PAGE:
Does that mean that it’s not guaranteed that an ECC error correction reporting happened?

Run stress-ng many times, also with --vm-method all, but that single mce line is all I got so far. STH and a different article mention stress-ng as a good program to cause ECC events.

Also nothing in (except the mentioned mce: line in dmesg):

$ ras-mc-ctl --error-count
Label               	CE	UE
mc#0csrow#3channel#0	0	0
mc#0csrow#3channel#1	0	0
mc#0csrow#2channel#1	0	0
mc#0csrow#2channel#0	0	0

$ sudo edac-util -v
mc0: 0 Uncorrected Errors with no DIMM info
mc0: 0 Corrected Errors with no DIMM info
mc0: csrow2: 0 Uncorrected Errors
mc0: csrow2: mc#0csrow#2channel#0: 0 Corrected Errors
mc0: csrow2: mc#0csrow#2channel#1: 0 Corrected Errors
mc0: csrow3: 0 Uncorrected Errors
mc0: csrow3: mc#0csrow#3channel#0: 0 Corrected Errors
mc0: csrow3: mc#0csrow#3channel#1: 0 Corrected Errors
edac-util: No errors to report.

With default RAM timings, but trying 5200, the system crashes and boots into a reset BIOS with the last setting being set to 5200. With 32-32-32-32 5000 the system crashes after like 45min on normal use. With 32-32-32-17 5000 the system crashes randomly minutes after booting on normal use. And with 32-32-32-16 5000 it crashes after a fraction of a second after entering the BIOS.

System: TUF Gaming B650-Plus BIOS version 1654, 7800X3D, 2x KSM48E40BD8KM-32HM, Arch with latest updates (Linux 6.5.3).

General other infos:

$ sudo lsmod | grep -i amd
amdgpu              12312576  1
amdxcp                 12288  1 amdgpu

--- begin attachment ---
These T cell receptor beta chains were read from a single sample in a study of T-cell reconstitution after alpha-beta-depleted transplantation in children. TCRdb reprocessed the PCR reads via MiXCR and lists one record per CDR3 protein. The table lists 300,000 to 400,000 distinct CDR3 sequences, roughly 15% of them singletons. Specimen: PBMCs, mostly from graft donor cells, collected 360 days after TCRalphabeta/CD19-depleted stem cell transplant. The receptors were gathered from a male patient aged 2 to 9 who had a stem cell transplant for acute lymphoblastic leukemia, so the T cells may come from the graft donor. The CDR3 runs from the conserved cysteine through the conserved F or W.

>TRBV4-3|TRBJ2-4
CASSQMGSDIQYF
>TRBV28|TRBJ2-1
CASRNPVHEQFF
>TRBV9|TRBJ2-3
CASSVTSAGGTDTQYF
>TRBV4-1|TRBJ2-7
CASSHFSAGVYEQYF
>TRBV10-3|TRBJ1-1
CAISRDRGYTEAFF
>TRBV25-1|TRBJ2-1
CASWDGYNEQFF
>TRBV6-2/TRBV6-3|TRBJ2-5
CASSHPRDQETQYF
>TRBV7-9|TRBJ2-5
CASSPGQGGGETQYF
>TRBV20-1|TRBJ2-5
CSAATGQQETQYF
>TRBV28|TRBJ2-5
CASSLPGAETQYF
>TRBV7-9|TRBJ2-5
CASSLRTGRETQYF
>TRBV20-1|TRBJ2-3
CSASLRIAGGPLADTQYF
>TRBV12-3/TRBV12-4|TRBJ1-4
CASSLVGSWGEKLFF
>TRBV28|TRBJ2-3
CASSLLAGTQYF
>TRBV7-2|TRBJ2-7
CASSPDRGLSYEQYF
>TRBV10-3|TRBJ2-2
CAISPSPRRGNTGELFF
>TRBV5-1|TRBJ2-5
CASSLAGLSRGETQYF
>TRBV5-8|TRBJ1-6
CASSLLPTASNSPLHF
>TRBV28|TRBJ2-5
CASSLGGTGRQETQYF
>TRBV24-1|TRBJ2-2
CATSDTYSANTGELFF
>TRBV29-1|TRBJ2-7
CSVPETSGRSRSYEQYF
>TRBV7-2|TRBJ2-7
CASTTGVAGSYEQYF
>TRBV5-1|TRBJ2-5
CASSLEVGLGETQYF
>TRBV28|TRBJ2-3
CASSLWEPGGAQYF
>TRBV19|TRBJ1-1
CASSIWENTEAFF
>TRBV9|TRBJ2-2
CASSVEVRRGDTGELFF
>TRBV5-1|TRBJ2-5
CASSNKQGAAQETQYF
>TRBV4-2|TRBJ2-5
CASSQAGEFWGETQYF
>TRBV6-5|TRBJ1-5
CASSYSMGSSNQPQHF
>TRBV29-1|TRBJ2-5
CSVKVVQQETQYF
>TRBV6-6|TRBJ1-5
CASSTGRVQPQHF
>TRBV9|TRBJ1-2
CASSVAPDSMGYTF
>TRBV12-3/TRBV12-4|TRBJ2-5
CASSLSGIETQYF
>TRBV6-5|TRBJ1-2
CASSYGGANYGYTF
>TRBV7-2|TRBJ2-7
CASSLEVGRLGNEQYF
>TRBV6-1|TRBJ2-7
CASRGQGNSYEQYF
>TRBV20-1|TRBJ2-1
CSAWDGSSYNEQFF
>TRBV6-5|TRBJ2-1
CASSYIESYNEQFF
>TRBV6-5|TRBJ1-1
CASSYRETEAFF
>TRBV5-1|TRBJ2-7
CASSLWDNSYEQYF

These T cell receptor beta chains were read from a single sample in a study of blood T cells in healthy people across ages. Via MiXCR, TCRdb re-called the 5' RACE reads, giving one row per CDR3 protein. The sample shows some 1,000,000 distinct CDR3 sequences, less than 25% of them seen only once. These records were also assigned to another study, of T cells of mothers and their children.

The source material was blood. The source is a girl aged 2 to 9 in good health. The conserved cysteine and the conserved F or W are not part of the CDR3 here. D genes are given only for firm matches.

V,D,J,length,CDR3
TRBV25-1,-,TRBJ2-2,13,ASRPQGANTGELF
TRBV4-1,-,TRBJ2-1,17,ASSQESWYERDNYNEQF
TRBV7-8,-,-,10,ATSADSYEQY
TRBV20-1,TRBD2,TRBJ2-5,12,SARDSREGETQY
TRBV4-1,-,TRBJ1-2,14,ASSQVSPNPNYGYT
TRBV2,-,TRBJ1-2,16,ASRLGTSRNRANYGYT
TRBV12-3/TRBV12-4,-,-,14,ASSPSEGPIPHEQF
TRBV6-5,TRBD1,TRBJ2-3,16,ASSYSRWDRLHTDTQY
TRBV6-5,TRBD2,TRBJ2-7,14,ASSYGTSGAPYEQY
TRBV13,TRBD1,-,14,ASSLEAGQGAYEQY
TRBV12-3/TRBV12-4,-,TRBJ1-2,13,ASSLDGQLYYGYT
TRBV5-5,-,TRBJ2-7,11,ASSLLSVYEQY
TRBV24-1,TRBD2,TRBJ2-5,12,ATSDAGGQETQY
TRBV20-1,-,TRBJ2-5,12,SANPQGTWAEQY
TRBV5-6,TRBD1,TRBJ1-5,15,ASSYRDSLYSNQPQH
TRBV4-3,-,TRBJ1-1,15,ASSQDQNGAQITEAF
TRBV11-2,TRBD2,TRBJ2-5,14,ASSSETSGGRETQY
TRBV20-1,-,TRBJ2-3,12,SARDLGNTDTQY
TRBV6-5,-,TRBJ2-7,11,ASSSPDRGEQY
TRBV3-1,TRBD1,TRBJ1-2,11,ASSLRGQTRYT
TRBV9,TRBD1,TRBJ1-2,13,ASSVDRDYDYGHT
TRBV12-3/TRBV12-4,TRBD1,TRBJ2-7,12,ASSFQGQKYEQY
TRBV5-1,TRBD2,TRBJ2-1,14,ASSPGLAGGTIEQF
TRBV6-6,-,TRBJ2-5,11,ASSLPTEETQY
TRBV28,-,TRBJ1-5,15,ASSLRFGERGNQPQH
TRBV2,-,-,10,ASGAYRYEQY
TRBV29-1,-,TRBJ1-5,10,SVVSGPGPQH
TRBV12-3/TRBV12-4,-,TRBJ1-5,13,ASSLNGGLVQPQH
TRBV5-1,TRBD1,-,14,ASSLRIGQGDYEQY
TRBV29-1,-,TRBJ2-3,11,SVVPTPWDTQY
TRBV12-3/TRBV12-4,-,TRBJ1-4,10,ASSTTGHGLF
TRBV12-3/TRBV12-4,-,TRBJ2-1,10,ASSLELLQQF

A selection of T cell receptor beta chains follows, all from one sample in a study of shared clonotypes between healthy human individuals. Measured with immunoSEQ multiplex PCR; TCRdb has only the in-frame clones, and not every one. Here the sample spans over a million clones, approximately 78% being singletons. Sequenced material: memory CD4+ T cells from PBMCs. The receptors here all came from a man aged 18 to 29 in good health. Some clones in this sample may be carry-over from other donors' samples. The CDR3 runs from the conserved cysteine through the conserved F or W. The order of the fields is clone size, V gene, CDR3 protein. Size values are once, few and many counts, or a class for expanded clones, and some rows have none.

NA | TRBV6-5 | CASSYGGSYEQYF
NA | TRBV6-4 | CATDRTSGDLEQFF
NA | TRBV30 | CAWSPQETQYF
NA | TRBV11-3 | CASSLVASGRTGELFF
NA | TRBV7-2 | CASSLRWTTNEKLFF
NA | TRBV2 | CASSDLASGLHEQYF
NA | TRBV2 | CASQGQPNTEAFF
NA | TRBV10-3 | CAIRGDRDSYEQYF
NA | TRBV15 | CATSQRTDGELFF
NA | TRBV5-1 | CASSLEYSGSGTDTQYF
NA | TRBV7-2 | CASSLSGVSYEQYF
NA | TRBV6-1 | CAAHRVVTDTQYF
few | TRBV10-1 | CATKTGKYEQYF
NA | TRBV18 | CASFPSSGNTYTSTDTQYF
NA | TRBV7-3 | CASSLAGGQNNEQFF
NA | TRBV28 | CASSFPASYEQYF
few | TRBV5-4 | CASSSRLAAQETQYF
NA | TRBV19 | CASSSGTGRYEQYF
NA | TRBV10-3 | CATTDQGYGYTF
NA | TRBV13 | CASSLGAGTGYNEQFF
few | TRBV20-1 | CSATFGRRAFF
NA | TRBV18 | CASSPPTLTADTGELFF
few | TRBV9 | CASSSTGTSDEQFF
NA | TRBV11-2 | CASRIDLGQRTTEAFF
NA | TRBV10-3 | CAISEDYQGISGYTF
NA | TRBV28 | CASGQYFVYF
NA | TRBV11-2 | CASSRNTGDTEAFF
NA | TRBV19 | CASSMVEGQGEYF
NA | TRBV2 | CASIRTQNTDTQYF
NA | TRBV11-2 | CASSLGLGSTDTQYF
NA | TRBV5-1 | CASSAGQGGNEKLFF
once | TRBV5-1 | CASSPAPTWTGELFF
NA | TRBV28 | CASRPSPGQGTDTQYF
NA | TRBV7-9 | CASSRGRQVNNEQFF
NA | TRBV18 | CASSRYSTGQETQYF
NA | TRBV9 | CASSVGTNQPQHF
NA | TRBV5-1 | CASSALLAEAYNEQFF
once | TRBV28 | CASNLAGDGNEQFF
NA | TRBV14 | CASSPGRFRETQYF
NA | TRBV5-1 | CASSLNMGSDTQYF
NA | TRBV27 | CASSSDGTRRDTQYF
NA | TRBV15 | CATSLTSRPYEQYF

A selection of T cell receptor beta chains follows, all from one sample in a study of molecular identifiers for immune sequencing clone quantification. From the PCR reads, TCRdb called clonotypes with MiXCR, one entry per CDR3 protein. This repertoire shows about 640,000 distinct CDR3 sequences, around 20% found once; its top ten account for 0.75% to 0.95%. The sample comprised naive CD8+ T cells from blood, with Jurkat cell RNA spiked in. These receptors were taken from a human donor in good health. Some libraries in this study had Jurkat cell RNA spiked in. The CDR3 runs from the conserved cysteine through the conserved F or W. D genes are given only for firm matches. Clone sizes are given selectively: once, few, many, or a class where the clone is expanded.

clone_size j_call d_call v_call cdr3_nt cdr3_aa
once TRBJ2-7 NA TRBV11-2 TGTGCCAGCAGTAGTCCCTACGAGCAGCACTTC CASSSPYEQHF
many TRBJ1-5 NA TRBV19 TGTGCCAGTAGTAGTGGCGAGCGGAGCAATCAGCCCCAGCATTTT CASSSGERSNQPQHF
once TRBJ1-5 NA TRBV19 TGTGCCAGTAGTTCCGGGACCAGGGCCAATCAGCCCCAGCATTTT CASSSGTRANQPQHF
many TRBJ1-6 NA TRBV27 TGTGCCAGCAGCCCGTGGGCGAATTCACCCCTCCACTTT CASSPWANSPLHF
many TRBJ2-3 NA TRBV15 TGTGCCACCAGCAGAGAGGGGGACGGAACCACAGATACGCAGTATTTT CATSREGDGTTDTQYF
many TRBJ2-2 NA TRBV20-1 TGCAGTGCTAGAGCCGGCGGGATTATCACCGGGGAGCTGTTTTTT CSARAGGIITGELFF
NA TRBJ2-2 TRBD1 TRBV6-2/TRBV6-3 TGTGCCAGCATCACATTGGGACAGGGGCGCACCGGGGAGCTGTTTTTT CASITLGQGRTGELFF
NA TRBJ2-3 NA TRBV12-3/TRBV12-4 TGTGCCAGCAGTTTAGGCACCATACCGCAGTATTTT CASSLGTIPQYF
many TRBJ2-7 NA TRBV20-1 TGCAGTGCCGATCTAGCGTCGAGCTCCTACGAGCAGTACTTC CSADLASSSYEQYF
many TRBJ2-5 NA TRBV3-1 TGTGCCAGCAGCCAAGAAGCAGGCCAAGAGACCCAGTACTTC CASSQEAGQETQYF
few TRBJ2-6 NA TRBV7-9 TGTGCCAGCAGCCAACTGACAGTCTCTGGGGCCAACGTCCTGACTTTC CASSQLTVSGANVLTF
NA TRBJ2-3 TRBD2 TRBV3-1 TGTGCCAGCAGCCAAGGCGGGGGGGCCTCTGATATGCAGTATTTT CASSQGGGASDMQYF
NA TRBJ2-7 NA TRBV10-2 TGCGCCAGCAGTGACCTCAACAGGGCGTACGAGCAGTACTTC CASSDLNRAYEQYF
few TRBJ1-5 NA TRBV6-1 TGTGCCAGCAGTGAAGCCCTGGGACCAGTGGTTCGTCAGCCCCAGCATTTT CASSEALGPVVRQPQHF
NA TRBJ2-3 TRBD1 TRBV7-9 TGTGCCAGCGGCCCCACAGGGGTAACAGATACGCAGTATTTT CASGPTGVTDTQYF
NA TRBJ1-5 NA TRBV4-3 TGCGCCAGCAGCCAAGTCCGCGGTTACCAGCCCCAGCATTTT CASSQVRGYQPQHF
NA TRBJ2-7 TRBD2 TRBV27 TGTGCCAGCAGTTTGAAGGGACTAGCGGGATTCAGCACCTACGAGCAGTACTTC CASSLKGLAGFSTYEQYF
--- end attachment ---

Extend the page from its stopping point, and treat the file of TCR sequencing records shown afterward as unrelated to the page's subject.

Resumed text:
drm_buddy              20480  1 amdgpu
gpu_sched              57344  1 amdgpu
amd64_edac             77824  0
edac_mce_amd           53248  1 amd64_edac
i2c_algo_bit           20480  1 amdgpu
drm_suballoc_helper    12288  1 amdgpu
kvm_amd               204800  0
drm_ttm_helper         12288  1 amdgpu
ttm                   110592  2 amdgpu,drm_ttm_helper
kvm                  1372160  1 kvm_amd
drm_display_helper    229376  1 amdgpu
gpio_amdpt             16384  0
gpio_generic           20480  1 gpio_amdpt
ccp                   159744  1 kvm_amd
video                  77824  3 asus_wmi,amdgpu,nvidia_modeset

I found this:

$ sudo cat /sys/kernel/debug/tracing/events/mce/mce_record/enable
$ sudo su
# echo 1 >/sys/kernel/debug/tracing/events/mce/mce_record/enable
# exit
$ sudo cat /sys/kernel/debug/tracing/events/mce/mce_record/enable

After running stress-ng with the same unstable timings again, there’s a new kworker ..-line, which doesn’t appear when tracing is disabled:

sudo cat /sys/kernel/debug/tracing/trace
# tracer: nop
# entries-in-buffer/entries-written: 1/1   #P:16
#                                _-----=> irqs-off/BH-disabled
#                               / _----=> need-resched
#                              | / _---=> hardirq/softirq
#                              || / _--=> preempt-depth
#                              ||| / _-=> migrate-disable
#                              |||| /     delay
#           TASK-PID     CPU#  |||||  TIMESTAMP  FUNCTION
#              | |         |   |||||     |         |
     kworker/0:1-9       [000] .....   313.981082: mce_record: CPU: 0, MCGc/s: 11d/0, MC21: dc2040000400011b, IPID: 0000009600050f00, ADDR/MISC/SYND: 00000007d6637e00/d01a001701000000/c88200220a800602, RIP: 00:<0000000000000000>, TSC: 0, PROCESSOR: 2:a60f12, TIME: 1694946925, SOCKET: 0, APIC: 0
     kworker/0:0-7       [000] .....  1255.915547: mce_record: CPU: 0, MCGc/s: 11d/0, MC21: dc2040000400011b, IPID: 0000009600050f00, ADDR/MISC/SYND: 00000007ddc36140/d01a001301000000/c88200220a800602, RIP: 00:<0000000000000000>, TSC: 0, PROCESSOR: 2:a60f12, TIME: 1694951506, SOCKET: 0, APIC: 0

The question is of course how this is helpful or if this can be decoded to provide more infos.

The output of sudo dmesg | grep -i 'edac\|mce\|hardware e\|ras' and sudo edac-util -v unfortunately remains unchanged and doesn’t show [Hardware Error]: Corrected error, no action required..

Do you have access to the IPMI interface. I see corrected MCE errors logged there in my servers.

09/07/2023, 00:17:35 | BIOS | Memory | Correctable ECC - Asserted
| | | | Rank on DIMM : 0
| | | | Socket ID : CPU1 ,Channel : A ,DIMM : 1

Unfortunately no IPMI on consumer TUF Gaming B650-Plus.